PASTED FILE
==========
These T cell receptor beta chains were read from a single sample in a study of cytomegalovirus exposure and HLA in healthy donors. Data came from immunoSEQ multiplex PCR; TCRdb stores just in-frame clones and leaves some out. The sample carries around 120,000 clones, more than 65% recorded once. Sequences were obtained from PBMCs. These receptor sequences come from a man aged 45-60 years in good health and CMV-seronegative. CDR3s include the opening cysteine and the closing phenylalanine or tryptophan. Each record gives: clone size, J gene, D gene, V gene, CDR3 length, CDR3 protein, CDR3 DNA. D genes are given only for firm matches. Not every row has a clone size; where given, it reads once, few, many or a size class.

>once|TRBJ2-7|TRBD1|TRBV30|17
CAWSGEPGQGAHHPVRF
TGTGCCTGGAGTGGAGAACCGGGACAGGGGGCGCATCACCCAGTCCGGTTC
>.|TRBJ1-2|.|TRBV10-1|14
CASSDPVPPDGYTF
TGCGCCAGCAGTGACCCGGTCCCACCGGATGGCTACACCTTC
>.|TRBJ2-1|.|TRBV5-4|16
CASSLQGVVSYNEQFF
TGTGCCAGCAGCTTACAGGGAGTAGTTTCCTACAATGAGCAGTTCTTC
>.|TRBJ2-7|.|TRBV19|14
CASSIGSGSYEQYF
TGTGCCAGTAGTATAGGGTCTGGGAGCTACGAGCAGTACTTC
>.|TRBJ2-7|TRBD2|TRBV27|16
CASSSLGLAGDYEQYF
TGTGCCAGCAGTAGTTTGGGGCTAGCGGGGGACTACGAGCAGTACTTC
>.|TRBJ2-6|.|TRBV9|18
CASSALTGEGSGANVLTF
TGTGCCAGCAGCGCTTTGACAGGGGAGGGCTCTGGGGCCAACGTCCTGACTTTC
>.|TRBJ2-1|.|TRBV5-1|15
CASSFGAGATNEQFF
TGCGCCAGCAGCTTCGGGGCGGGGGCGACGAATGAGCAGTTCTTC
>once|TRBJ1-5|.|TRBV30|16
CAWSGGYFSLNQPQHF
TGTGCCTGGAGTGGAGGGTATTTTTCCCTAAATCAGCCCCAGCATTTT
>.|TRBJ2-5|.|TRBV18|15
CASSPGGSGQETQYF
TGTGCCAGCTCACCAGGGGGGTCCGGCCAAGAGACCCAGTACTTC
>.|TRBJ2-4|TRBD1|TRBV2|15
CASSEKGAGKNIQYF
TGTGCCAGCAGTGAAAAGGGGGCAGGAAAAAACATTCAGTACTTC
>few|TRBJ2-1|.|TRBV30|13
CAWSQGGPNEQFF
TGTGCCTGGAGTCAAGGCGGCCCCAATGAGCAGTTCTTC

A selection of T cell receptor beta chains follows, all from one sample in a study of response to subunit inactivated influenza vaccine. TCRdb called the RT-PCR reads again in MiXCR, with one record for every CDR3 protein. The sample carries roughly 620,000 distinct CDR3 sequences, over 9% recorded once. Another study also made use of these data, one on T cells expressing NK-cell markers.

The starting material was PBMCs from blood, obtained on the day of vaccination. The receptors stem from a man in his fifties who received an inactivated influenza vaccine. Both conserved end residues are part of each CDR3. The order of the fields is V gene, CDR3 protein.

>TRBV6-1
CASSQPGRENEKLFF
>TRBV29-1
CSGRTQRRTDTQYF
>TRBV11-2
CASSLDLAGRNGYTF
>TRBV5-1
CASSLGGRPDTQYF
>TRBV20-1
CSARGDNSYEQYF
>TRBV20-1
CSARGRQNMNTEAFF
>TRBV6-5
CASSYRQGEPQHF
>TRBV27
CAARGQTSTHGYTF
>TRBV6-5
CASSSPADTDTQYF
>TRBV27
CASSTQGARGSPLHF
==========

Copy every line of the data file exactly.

These T cell receptor beta chains were read from a single sample in a study of cytomegalovirus exposure and HLA in healthy donors. Data came from immunoSEQ multiplex PCR; TCRdb stores just in-frame clones and leaves some out. The sample carries around 120,000 clones, more than 65% recorded once. Sequences were obtained from PBMCs. These receptor sequences come from a man aged 45-60 years in good health and CMV-seronegative. CDR3s include the opening cysteine and the closing phenylalanine or tryptophan. Each record gives: clone size, J gene, D gene, V gene, CDR3 length, CDR3 protein, CDR3 DNA. D genes are given only for firm matches. Not every row has a clone size; where given, it reads once, few, many or a size class.

>once|TRBJ2-7|TRBD1|TRBV30|17
CAWSGEPGQGAHHPVRF
TGTGCCTGGAGTGGAGAACCGGGACAGGGGGCGCATCACCCAGTCCGGTTC
>.|TRBJ1-2|.|TRBV10-1|14
CASSDPVPPDGYTF
TGCGCCAGCAGTGACCCGGTCCCACCGGATGGCTACACCTTC
>.|TRBJ2-1|.|TRBV5-4|16
CASSLQGVVSYNEQFF
TGTGCCAGCAGCTTACAGGGAGTAGTTTCCTACAATGAGCAGTTCTTC
>.|TRBJ2-7|.|TRBV19|14
CASSIGSGSYEQYF
TGTGCCAGTAGTATAGGGTCTGGGAGCTACGAGCAGTACTTC
>.|TRBJ2-7|TRBD2|TRBV27|16
CASSSLGLAGDYEQYF
TGTGCCAGCAGTAGTTTGGGGCTAGCGGGGGACTACGAGCAGTACTTC
>.|TRBJ2-6|.|TRBV9|18
CASSALTGEGSGANVLTF
TGTGCCAGCAGCGCTTTGACAGGGGAGGGCTCTGGGGCCAACGTCCTGACTTTC
>.|TRBJ2-1|.|TRBV5-1|15
CASSFGAGATNEQFF
TGCGCCAGCAGCTTCGGGGCGGGGGCGACGAATGAGCAGTTCTTC
>once|TRBJ1-5|.|TRBV30|16
CAWSGGYFSLNQPQHF
TGTGCCTGGAGTGGAGGGTATTTTTCCCTAAATCAGCCCCAGCATTTT
>.|TRBJ2-5|.|TRBV18|15
CASSPGGSGQETQYF
TGTGCCAGCTCACCAGGGGGGTCCGGCCAAGAGACCCAGTACTTC
>.|TRBJ2-4|TRBD1|TRBV2|15
CASSEKGAGKNIQYF
TGTGCCAGCAGTGAAAAGGGGGCAGGAAAAAACATTCAGTACTTC
>few|TRBJ2-1|.|TRBV30|13
CAWSQGGPNEQFF
TGTGCCTGGAGTCAAGGCGGCCCCAATGAGCAGTTCTTC

A selection of T cell receptor beta chains follows, all from one sample in a study of response to subunit inactivated influenza vaccine. TCRdb called the RT-PCR reads again in MiXCR, with one record for every CDR3 protein. The sample carries roughly 620,000 distinct CDR3 sequences, over 9% recorded once. Another study also made use of these data, one on T cells expressing NK-cell markers.

The starting material was PBMCs from blood, obtained on the day of vaccination. The receptors stem from a man in his fifties who received an inactivated influenza vaccine. Both conserved end residues are part of each CDR3. The order of the fields is V gene, CDR3 protein.

>TRBV6-1
CASSQPGRENEKLFF
>TRBV29-1
CSGRTQRRTDTQYF
>TRBV11-2
CASSLDLAGRNGYTF
>TRBV5-1
CASSLGGRPDTQYF
>TRBV20-1
CSARGDNSYEQYF
>TRBV20-1
CSARGRQNMNTEAFF
>TRBV6-5
CASSYRQGEPQHF
>TRBV27
CAARGQTSTHGYTF
>TRBV6-5
CASSSPADTDTQYF
>TRBV27
CASSTQGARGSPLHF